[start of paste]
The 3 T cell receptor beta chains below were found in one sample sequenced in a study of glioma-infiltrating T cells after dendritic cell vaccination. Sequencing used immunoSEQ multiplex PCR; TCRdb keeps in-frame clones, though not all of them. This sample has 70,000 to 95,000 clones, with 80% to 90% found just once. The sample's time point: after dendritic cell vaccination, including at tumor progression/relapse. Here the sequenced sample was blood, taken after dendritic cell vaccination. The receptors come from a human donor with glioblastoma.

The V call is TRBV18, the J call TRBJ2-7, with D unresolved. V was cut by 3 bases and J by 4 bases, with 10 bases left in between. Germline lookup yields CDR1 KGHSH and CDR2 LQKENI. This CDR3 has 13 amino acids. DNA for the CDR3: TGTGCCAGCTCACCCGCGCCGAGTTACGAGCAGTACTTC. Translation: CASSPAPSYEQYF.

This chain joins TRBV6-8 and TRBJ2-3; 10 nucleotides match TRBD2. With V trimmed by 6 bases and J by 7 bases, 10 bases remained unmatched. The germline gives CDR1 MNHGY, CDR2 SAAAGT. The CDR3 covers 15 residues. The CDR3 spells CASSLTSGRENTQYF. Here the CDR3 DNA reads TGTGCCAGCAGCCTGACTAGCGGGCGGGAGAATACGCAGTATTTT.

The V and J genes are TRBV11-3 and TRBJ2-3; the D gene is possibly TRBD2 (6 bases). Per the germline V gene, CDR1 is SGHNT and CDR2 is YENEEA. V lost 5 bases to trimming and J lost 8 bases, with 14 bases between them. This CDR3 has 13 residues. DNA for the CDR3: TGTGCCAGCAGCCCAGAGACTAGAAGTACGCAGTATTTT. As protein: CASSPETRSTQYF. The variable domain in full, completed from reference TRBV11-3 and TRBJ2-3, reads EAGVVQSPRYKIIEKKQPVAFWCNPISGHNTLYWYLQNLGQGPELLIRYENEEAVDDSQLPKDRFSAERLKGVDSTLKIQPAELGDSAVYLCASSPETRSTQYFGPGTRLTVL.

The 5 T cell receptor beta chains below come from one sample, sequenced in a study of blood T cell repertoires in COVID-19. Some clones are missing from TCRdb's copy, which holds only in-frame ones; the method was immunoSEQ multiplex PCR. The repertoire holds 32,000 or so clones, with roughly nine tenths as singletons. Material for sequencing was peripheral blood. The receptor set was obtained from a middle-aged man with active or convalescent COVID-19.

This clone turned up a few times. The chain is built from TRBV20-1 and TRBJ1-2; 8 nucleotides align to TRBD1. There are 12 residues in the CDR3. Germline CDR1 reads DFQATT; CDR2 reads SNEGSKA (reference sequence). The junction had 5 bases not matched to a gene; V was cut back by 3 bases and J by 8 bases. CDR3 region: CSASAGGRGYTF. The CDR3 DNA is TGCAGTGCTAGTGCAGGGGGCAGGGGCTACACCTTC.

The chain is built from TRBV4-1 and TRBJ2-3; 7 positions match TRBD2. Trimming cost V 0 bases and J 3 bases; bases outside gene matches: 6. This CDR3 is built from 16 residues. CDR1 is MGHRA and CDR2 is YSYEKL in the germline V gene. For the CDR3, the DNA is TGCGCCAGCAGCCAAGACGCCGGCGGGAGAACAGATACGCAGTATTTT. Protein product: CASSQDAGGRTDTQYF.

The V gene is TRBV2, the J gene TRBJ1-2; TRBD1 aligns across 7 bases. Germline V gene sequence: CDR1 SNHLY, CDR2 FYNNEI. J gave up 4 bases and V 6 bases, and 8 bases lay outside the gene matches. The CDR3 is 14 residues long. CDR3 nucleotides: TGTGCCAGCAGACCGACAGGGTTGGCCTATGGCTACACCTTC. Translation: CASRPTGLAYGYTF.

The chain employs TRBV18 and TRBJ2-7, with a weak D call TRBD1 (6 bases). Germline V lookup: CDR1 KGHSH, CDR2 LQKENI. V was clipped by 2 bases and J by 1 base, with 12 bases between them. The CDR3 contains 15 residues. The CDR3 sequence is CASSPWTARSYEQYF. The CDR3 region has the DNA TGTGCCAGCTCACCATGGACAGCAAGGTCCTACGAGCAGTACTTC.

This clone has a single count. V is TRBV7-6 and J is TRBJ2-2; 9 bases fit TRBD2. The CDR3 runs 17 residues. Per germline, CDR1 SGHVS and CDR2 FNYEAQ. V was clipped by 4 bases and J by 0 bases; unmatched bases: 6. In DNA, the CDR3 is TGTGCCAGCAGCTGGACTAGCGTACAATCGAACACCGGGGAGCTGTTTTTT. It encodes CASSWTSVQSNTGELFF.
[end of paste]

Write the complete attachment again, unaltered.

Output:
The 3 T cell receptor beta chains below were found in one sample sequenced in a study of glioma-infiltrating T cells after dendritic cell vaccination. Sequencing used immunoSEQ multiplex PCR; TCRdb keeps in-frame clones, though not all of them. This sample has 70,000 to 95,000 clones, with 80% to 90% found just once. The sample's time point: after dendritic cell vaccination, including at tumor progression/relapse. Here the sequenced sample was blood, taken after dendritic cell vaccination. The receptors come from a human donor with glioblastoma.

The V call is TRBV18, the J call TRBJ2-7, with D unresolved. V was cut by 3 bases and J by 4 bases, with 10 bases left in between. Germline lookup yields CDR1 KGHSH and CDR2 LQKENI. This CDR3 has 13 amino acids. DNA for the CDR3: TGTGCCAGCTCACCCGCGCCGAGTTACGAGCAGTACTTC. Translation: CASSPAPSYEQYF.

This chain joins TRBV6-8 and TRBJ2-3; 10 nucleotides match TRBD2. With V trimmed by 6 bases and J by 7 bases, 10 bases remained unmatched. The germline gives CDR1 MNHGY, CDR2 SAAAGT. The CDR3 covers 15 residues. The CDR3 spells CASSLTSGRENTQYF. Here the CDR3 DNA reads TGTGCCAGCAGCCTGACTAGCGGGCGGGAGAATACGCAGTATTTT.

The V and J genes are TRBV11-3 and TRBJ2-3; the D gene is possibly TRBD2 (6 bases). Per the germline V gene, CDR1 is SGHNT and CDR2 is YENEEA. V lost 5 bases to trimming and J lost 8 bases, with 14 bases between them. This CDR3 has 13 residues. DNA for the CDR3: TGTGCCAGCAGCCCAGAGACTAGAAGTACGCAGTATTTT. As protein: CASSPETRSTQYF. The variable domain in full, completed from reference TRBV11-3 and TRBJ2-3, reads EAGVVQSPRYKIIEKKQPVAFWCNPISGHNTLYWYLQNLGQGPELLIRYENEEAVDDSQLPKDRFSAERLKGVDSTLKIQPAELGDSAVYLCASSPETRSTQYFGPGTRLTVL.

The 5 T cell receptor beta chains below come from one sample, sequenced in a study of blood T cell repertoires in COVID-19. Some clones are missing from TCRdb's copy, which holds only in-frame ones; the method was immunoSEQ multiplex PCR. The repertoire holds 32,000 or so clones, with roughly nine tenths as singletons. Material for sequencing was peripheral blood. The receptor set was obtained from a middle-aged man with active or convalescent COVID-19.

This clone turned up a few times. The chain is built from TRBV20-1 and TRBJ1-2; 8 nucleotides align to TRBD1. There are 12 residues in the CDR3. Germline CDR1 reads DFQATT; CDR2 reads SNEGSKA (reference sequence). The junction had 5 bases not matched to a gene; V was cut back by 3 bases and J by 8 bases. CDR3 region: CSASAGGRGYTF. The CDR3 DNA is TGCAGTGCTAGTGCAGGGGGCAGGGGCTACACCTTC.

The chain is built from TRBV4-1 and TRBJ2-3; 7 positions match TRBD2. Trimming cost V 0 bases and J 3 bases; bases outside gene matches: 6. This CDR3 is built from 16 residues. CDR1 is MGHRA and CDR2 is YSYEKL in the germline V gene. For the CDR3, the DNA is TGCGCCAGCAGCCAAGACGCCGGCGGGAGAACAGATACGCAGTATTTT. Protein product: CASSQDAGGRTDTQYF.

The V gene is TRBV2, the J gene TRBJ1-2; TRBD1 aligns across 7 bases. Germline V gene sequence: CDR1 SNHLY, CDR2 FYNNEI. J gave up 4 bases and V 6 bases, and 8 bases lay outside the gene matches. The CDR3 is 14 residues long. CDR3 nucleotides: TGTGCCAGCAGACCGACAGGGTTGGCCTATGGCTACACCTTC. Translation: CASRPTGLAYGYTF.

The chain employs TRBV18 and TRBJ2-7, with a weak D call TRBD1 (6 bases). Germline V lookup: CDR1 KGHSH, CDR2 LQKENI. V was clipped by 2 bases and J by 1 base, with 12 bases between them. The CDR3 contains 15 residues. The CDR3 sequence is CASSPWTARSYEQYF. The CDR3 region has the DNA TGTGCCAGCTCACCATGGACAGCAAGGTCCTACGAGCAGTACTTC.

This clone has a single count. V is TRBV7-6 and J is TRBJ2-2; 9 bases fit TRBD2. The CDR3 runs 17 residues. Per germline, CDR1 SGHVS and CDR2 FNYEAQ. V was clipped by 4 bases and J by 0 bases; unmatched bases: 6. In DNA, the CDR3 is TGTGCCAGCAGCTGGACTAGCGTACAATCGAACACCGGGGAGCTGTTTTTT. It encodes CASSWTSVQSNTGELFF.